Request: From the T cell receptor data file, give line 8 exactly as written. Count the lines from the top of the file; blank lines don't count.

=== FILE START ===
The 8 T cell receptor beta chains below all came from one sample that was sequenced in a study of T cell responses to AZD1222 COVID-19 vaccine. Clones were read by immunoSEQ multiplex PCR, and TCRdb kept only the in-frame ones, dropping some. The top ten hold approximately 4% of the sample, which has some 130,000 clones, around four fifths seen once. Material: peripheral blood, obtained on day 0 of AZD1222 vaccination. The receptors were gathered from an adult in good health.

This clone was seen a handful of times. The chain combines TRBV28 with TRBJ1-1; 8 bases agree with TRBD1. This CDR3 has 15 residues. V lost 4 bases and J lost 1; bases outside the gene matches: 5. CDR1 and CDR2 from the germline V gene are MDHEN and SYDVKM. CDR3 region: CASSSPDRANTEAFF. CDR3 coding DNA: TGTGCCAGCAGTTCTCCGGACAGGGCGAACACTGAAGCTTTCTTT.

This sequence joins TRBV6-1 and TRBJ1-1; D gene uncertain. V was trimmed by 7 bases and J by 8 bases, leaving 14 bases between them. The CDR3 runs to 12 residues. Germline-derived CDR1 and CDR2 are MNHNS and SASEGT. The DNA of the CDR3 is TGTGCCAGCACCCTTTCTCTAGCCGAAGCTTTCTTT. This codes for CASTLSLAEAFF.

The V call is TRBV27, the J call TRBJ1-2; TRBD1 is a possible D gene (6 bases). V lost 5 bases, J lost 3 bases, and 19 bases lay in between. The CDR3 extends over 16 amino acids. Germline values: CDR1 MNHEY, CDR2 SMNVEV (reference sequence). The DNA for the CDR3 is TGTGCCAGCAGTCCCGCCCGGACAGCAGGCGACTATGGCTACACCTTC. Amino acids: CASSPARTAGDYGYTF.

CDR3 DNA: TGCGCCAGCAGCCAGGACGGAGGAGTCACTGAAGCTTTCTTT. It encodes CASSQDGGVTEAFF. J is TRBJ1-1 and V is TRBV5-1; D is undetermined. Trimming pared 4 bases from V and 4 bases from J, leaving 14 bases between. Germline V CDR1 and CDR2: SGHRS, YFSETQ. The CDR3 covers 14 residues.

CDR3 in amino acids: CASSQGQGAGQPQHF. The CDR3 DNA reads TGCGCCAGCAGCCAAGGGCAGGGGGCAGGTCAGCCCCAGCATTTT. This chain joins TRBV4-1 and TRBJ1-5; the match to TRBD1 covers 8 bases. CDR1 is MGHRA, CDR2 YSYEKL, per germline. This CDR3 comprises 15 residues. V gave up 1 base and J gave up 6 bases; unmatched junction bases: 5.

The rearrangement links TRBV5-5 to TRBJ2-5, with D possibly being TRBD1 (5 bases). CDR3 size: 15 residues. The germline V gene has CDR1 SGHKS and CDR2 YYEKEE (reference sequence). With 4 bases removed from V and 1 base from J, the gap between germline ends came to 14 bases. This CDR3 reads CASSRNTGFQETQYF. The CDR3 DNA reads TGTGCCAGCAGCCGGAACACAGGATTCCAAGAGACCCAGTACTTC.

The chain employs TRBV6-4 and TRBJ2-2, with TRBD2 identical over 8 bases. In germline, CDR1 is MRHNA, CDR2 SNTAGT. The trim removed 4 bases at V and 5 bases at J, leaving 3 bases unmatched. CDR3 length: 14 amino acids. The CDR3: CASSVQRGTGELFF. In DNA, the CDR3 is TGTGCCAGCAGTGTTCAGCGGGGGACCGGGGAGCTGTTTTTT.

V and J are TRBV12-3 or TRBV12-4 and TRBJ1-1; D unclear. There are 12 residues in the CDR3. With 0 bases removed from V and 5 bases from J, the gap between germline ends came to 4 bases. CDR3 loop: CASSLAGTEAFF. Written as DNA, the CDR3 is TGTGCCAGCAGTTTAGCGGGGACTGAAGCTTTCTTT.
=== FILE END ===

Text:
The chain employs TRBV6-4 and TRBJ2-2, with TRBD2 identical over 8 bases. In germline, CDR1 is MRHNA, CDR2 SNTAGT. The trim removed 4 bases at V and 5 bases at J, leaving 3 bases unmatched. CDR3 length: 14 amino acids. The CDR3: CASSVQRGTGELFF. In DNA, the CDR3 is TGTGCCAGCAGTGTTCAGCGGGGGACCGGGGAGCTGTTTTTT.